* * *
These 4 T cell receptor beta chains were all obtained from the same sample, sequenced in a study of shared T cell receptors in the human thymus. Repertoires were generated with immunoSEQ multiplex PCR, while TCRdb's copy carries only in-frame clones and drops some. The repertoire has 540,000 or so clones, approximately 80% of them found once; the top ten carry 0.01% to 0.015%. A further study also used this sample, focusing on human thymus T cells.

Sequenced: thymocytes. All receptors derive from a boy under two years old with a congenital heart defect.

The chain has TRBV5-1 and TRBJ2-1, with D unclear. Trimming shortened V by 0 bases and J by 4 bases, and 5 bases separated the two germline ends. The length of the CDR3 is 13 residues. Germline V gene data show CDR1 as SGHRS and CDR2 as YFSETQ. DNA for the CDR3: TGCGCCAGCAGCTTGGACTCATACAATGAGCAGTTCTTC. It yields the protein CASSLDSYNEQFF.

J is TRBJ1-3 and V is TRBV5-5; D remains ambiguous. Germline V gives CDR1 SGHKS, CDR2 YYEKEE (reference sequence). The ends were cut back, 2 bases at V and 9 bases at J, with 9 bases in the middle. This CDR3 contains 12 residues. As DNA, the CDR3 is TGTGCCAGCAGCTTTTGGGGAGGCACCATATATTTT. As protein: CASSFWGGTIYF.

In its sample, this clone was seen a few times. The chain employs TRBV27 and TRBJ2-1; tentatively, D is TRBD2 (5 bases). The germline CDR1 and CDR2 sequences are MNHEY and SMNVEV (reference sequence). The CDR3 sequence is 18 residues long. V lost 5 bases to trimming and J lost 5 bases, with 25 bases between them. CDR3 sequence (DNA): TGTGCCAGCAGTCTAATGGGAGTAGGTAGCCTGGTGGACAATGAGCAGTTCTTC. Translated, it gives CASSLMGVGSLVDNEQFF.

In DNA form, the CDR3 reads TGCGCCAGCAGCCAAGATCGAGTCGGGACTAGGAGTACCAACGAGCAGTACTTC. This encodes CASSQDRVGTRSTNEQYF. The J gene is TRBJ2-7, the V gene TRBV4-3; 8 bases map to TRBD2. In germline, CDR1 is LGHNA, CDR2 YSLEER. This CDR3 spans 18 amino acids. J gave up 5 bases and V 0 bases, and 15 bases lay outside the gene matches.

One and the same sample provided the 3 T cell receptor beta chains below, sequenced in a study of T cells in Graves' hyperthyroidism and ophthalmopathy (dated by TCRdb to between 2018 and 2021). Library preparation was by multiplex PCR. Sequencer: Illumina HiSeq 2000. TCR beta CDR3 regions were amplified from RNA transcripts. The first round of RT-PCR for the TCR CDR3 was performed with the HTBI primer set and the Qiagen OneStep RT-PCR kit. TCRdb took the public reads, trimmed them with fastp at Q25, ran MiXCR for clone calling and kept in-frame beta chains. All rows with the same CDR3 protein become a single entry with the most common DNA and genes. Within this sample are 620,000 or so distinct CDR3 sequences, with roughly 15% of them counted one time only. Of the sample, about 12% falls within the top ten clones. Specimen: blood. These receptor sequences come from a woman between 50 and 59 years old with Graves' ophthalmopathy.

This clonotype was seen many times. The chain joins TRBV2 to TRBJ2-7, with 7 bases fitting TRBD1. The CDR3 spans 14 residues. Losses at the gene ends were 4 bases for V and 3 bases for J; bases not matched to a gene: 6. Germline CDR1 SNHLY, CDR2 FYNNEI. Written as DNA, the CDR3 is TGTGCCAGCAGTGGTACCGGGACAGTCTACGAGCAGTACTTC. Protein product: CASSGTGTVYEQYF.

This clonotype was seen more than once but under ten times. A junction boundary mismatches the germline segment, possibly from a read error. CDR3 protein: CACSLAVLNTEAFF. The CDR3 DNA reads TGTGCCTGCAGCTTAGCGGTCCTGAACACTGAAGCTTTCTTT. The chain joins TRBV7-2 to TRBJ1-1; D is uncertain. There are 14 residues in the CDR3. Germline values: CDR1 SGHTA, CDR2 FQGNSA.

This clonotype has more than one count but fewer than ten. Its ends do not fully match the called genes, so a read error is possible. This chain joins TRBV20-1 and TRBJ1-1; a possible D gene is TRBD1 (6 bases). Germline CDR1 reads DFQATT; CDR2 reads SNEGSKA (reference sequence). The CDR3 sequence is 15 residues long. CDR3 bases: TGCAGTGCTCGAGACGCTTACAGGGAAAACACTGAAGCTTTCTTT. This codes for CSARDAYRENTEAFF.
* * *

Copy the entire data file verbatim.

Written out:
These 4 T cell receptor beta chains were all obtained from the same sample, sequenced in a study of shared T cell receptors in the human thymus. Repertoires were generated with immunoSEQ multiplex PCR, while TCRdb's copy carries only in-frame clones and drops some. The repertoire has 540,000 or so clones, approximately 80% of them found once; the top ten carry 0.01% to 0.015%. A further study also used this sample, focusing on human thymus T cells.

Sequenced: thymocytes. All receptors derive from a boy under two years old with a congenital heart defect.

The chain has TRBV5-1 and TRBJ2-1, with D unclear. Trimming shortened V by 0 bases and J by 4 bases, and 5 bases separated the two germline ends. The length of the CDR3 is 13 residues. Germline V gene data show CDR1 as SGHRS and CDR2 as YFSETQ. DNA for the CDR3: TGCGCCAGCAGCTTGGACTCATACAATGAGCAGTTCTTC. It yields the protein CASSLDSYNEQFF.

J is TRBJ1-3 and V is TRBV5-5; D remains ambiguous. Germline V gives CDR1 SGHKS, CDR2 YYEKEE (reference sequence). The ends were cut back, 2 bases at V and 9 bases at J, with 9 bases in the middle. This CDR3 contains 12 residues. As DNA, the CDR3 is TGTGCCAGCAGCTTTTGGGGAGGCACCATATATTTT. As protein: CASSFWGGTIYF.

In its sample, this clone was seen a few times. The chain employs TRBV27 and TRBJ2-1; tentatively, D is TRBD2 (5 bases). The germline CDR1 and CDR2 sequences are MNHEY and SMNVEV (reference sequence). The CDR3 sequence is 18 residues long. V lost 5 bases to trimming and J lost 5 bases, with 25 bases between them. CDR3 sequence (DNA): TGTGCCAGCAGTCTAATGGGAGTAGGTAGCCTGGTGGACAATGAGCAGTTCTTC. Translated, it gives CASSLMGVGSLVDNEQFF.

In DNA form, the CDR3 reads TGCGCCAGCAGCCAAGATCGAGTCGGGACTAGGAGTACCAACGAGCAGTACTTC. This encodes CASSQDRVGTRSTNEQYF. The J gene is TRBJ2-7, the V gene TRBV4-3; 8 bases map to TRBD2. In germline, CDR1 is LGHNA, CDR2 YSLEER. This CDR3 spans 18 amino acids. J gave up 5 bases and V 0 bases, and 15 bases lay outside the gene matches.

One and the same sample provided the 3 T cell receptor beta chains below, sequenced in a study of T cells in Graves' hyperthyroidism and ophthalmopathy (dated by TCRdb to between 2018 and 2021). Library preparation was by multiplex PCR. Sequencer: Illumina HiSeq 2000. TCR beta CDR3 regions were amplified from RNA transcripts. The first round of RT-PCR for the TCR CDR3 was performed with the HTBI primer set and the Qiagen OneStep RT-PCR kit. TCRdb took the public reads, trimmed them with fastp at Q25, ran MiXCR for clone calling and kept in-frame beta chains. All rows with the same CDR3 protein become a single entry with the most common DNA and genes. Within this sample are 620,000 or so distinct CDR3 sequences, with roughly 15% of them counted one time only. Of the sample, about 12% falls within the top ten clones. Specimen: blood. These receptor sequences come from a woman between 50 and 59 years old with Graves' ophthalmopathy.

This clonotype was seen many times. The chain joins TRBV2 to TRBJ2-7, with 7 bases fitting TRBD1. The CDR3 spans 14 residues. Losses at the gene ends were 4 bases for V and 3 bases for J; bases not matched to a gene: 6. Germline CDR1 SNHLY, CDR2 FYNNEI. Written as DNA, the CDR3 is TGTGCCAGCAGTGGTACCGGGACAGTCTACGAGCAGTACTTC. Protein product: CASSGTGTVYEQYF.

This clonotype was seen more than once but under ten times. A junction boundary mismatches the germline segment, possibly from a read error. CDR3 protein: CACSLAVLNTEAFF. The CDR3 DNA reads TGTGCCTGCAGCTTAGCGGTCCTGAACACTGAAGCTTTCTTT. The chain joins TRBV7-2 to TRBJ1-1; D is uncertain. There are 14 residues in the CDR3. Germline values: CDR1 SGHTA, CDR2 FQGNSA.

This clonotype has more than one count but fewer than ten. Its ends do not fully match the called genes, so a read error is possible. This chain joins TRBV20-1 and TRBJ1-1; a possible D gene is TRBD1 (6 bases). Germline CDR1 reads DFQATT; CDR2 reads SNEGSKA (reference sequence). The CDR3 sequence is 15 residues long. CDR3 bases: TGCAGTGCTCGAGACGCTTACAGGGAAAACACTGAAGCTTTCTTT. This codes for CSARDAYRENTEAFF.